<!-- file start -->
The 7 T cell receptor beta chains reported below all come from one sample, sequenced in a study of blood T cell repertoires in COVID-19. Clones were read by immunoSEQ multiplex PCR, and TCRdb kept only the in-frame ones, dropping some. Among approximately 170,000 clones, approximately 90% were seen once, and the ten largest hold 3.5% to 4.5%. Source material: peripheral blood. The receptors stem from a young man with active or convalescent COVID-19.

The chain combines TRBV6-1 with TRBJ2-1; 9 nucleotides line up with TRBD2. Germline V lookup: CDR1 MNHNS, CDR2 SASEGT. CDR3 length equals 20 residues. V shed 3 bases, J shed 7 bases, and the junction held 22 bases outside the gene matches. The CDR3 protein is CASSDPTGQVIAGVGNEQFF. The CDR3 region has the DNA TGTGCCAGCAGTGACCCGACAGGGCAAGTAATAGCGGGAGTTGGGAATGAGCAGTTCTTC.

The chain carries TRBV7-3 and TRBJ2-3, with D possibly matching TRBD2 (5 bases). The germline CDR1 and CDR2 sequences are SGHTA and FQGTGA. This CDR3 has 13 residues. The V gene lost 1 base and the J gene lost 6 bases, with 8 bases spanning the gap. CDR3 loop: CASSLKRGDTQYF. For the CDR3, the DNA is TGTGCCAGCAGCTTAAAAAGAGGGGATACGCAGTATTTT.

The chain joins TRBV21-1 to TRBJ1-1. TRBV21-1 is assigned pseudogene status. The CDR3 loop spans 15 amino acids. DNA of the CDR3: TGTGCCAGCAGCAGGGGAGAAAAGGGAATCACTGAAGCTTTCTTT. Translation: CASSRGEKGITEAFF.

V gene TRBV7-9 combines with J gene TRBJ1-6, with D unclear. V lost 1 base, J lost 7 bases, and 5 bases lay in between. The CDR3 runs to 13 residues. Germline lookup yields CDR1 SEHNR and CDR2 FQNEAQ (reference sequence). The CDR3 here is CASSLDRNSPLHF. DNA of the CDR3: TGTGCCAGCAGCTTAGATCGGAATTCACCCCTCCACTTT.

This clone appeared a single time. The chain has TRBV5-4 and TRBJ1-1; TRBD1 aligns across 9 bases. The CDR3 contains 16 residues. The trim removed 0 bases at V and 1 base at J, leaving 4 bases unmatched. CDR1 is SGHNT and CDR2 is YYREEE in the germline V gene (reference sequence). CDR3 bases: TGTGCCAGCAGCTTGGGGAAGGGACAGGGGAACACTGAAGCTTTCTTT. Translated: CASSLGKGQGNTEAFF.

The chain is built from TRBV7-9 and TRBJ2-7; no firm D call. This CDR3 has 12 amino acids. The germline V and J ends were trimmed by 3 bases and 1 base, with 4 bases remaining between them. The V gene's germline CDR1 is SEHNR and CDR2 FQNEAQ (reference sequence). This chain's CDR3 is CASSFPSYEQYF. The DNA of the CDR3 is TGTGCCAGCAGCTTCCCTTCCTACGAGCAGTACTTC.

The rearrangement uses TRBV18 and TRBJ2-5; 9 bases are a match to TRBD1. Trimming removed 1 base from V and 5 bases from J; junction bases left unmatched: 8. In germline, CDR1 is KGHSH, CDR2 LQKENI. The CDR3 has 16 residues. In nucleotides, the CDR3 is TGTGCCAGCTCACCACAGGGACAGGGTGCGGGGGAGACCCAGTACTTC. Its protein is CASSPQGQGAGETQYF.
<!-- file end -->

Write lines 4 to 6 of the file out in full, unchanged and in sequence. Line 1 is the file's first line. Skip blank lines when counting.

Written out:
The chain joins TRBV21-1 to TRBJ1-1. TRBV21-1 is assigned pseudogene status. The CDR3 loop spans 15 amino acids. DNA of the CDR3: TGTGCCAGCAGCAGGGGAGAAAAGGGAATCACTGAAGCTTTCTTT. Translation: CASSRGEKGITEAFF.

V gene TRBV7-9 combines with J gene TRBJ1-6, with D unclear. V lost 1 base, J lost 7 bases, and 5 bases lay in between. The CDR3 runs to 13 residues. Germline lookup yields CDR1 SEHNR and CDR2 FQNEAQ (reference sequence). The CDR3 here is CASSLDRNSPLHF. DNA of the CDR3: TGTGCCAGCAGCTTAGATCGGAATTCACCCCTCCACTTT.

This clone appeared a single time. The chain has TRBV5-4 and TRBJ1-1; TRBD1 aligns across 9 bases. The CDR3 contains 16 residues. The trim removed 0 bases at V and 1 base at J, leaving 4 bases unmatched. CDR1 is SGHNT and CDR2 is YYREEE in the germline V gene (reference sequence). CDR3 bases: TGTGCCAGCAGCTTGGGGAAGGGACAGGGGAACACTGAAGCTTTCTTT. Translated: CASSLGKGQGNTEAFF.